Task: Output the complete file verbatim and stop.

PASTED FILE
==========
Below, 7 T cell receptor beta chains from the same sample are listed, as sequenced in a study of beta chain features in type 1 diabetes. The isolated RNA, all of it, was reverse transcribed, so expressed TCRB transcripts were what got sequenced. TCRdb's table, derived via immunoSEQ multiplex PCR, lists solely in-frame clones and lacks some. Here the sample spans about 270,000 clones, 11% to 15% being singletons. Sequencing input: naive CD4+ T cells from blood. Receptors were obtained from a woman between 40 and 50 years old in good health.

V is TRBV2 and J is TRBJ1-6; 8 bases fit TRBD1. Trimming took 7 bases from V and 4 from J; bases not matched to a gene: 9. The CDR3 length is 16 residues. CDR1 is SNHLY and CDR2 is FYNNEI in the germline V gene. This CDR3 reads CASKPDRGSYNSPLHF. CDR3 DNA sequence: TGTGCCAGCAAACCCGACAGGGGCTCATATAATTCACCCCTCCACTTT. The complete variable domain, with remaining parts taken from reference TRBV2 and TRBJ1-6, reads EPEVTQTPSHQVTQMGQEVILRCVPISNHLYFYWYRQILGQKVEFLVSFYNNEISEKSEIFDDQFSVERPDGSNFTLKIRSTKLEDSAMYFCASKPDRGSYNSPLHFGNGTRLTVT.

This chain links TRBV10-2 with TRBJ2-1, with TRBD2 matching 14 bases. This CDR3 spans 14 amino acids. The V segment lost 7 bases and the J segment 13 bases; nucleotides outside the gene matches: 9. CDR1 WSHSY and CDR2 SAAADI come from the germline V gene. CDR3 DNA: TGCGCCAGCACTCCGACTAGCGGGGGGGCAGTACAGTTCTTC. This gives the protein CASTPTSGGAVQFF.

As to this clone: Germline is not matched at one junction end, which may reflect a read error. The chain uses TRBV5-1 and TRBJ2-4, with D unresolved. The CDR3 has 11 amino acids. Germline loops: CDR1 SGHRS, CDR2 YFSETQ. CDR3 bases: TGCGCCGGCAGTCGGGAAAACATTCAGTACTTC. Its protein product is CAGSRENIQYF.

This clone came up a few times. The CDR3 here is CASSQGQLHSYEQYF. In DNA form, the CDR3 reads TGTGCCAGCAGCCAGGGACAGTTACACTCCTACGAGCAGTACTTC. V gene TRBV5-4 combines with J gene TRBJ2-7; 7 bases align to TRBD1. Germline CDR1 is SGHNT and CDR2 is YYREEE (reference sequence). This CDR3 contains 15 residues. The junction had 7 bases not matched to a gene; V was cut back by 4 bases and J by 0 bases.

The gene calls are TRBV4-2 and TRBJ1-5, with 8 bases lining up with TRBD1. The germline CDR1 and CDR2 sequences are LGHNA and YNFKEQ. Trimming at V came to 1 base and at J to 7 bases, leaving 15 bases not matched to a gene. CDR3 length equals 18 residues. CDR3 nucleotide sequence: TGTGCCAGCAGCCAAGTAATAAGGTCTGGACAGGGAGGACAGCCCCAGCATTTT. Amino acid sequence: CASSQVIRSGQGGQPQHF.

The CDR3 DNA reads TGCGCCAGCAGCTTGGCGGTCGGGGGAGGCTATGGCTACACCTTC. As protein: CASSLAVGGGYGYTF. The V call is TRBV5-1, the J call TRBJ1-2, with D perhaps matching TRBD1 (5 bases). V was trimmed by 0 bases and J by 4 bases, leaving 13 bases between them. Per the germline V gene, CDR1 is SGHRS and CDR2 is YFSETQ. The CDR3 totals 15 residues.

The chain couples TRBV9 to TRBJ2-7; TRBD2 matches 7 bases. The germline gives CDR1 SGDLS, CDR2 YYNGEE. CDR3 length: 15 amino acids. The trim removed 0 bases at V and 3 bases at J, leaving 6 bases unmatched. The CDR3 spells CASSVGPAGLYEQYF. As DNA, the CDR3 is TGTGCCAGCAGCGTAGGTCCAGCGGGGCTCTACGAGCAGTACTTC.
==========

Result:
Below, 7 T cell receptor beta chains from the same sample are listed, as sequenced in a study of beta chain features in type 1 diabetes. The isolated RNA, all of it, was reverse transcribed, so expressed TCRB transcripts were what got sequenced. TCRdb's table, derived via immunoSEQ multiplex PCR, lists solely in-frame clones and lacks some. Here the sample spans about 270,000 clones, 11% to 15% being singletons. Sequencing input: naive CD4+ T cells from blood. Receptors were obtained from a woman between 40 and 50 years old in good health.

V is TRBV2 and J is TRBJ1-6; 8 bases fit TRBD1. Trimming took 7 bases from V and 4 from J; bases not matched to a gene: 9. The CDR3 length is 16 residues. CDR1 is SNHLY and CDR2 is FYNNEI in the germline V gene. This CDR3 reads CASKPDRGSYNSPLHF. CDR3 DNA sequence: TGTGCCAGCAAACCCGACAGGGGCTCATATAATTCACCCCTCCACTTT. The complete variable domain, with remaining parts taken from reference TRBV2 and TRBJ1-6, reads EPEVTQTPSHQVTQMGQEVILRCVPISNHLYFYWYRQILGQKVEFLVSFYNNEISEKSEIFDDQFSVERPDGSNFTLKIRSTKLEDSAMYFCASKPDRGSYNSPLHFGNGTRLTVT.

This chain links TRBV10-2 with TRBJ2-1, with TRBD2 matching 14 bases. This CDR3 spans 14 amino acids. The V segment lost 7 bases and the J segment 13 bases; nucleotides outside the gene matches: 9. CDR1 WSHSY and CDR2 SAAADI come from the germline V gene. CDR3 DNA: TGCGCCAGCACTCCGACTAGCGGGGGGGCAGTACAGTTCTTC. This gives the protein CASTPTSGGAVQFF.

As to this clone: Germline is not matched at one junction end, which may reflect a read error. The chain uses TRBV5-1 and TRBJ2-4, with D unresolved. The CDR3 has 11 amino acids. Germline loops: CDR1 SGHRS, CDR2 YFSETQ. CDR3 bases: TGCGCCGGCAGTCGGGAAAACATTCAGTACTTC. Its protein product is CAGSRENIQYF.

This clone came up a few times. The CDR3 here is CASSQGQLHSYEQYF. In DNA form, the CDR3 reads TGTGCCAGCAGCCAGGGACAGTTACACTCCTACGAGCAGTACTTC. V gene TRBV5-4 combines with J gene TRBJ2-7; 7 bases align to TRBD1. Germline CDR1 is SGHNT and CDR2 is YYREEE (reference sequence). This CDR3 contains 15 residues. The junction had 7 bases not matched to a gene; V was cut back by 4 bases and J by 0 bases.

The gene calls are TRBV4-2 and TRBJ1-5, with 8 bases lining up with TRBD1. The germline CDR1 and CDR2 sequences are LGHNA and YNFKEQ. Trimming at V came to 1 base and at J to 7 bases, leaving 15 bases not matched to a gene. CDR3 length equals 18 residues. CDR3 nucleotide sequence: TGTGCCAGCAGCCAAGTAATAAGGTCTGGACAGGGAGGACAGCCCCAGCATTTT. Amino acid sequence: CASSQVIRSGQGGQPQHF.

The CDR3 DNA reads TGCGCCAGCAGCTTGGCGGTCGGGGGAGGCTATGGCTACACCTTC. As protein: CASSLAVGGGYGYTF. The V call is TRBV5-1, the J call TRBJ1-2, with D perhaps matching TRBD1 (5 bases). V was trimmed by 0 bases and J by 4 bases, leaving 13 bases between them. Per the germline V gene, CDR1 is SGHRS and CDR2 is YFSETQ. The CDR3 totals 15 residues.

The chain couples TRBV9 to TRBJ2-7; TRBD2 matches 7 bases. The germline gives CDR1 SGDLS, CDR2 YYNGEE. CDR3 length: 15 amino acids. The trim removed 0 bases at V and 3 bases at J, leaving 6 bases unmatched. The CDR3 spells CASSVGPAGLYEQYF. As DNA, the CDR3 is TGTGCCAGCAGCGTAGGTCCAGCGGGGCTCTACGAGCAGTACTTC.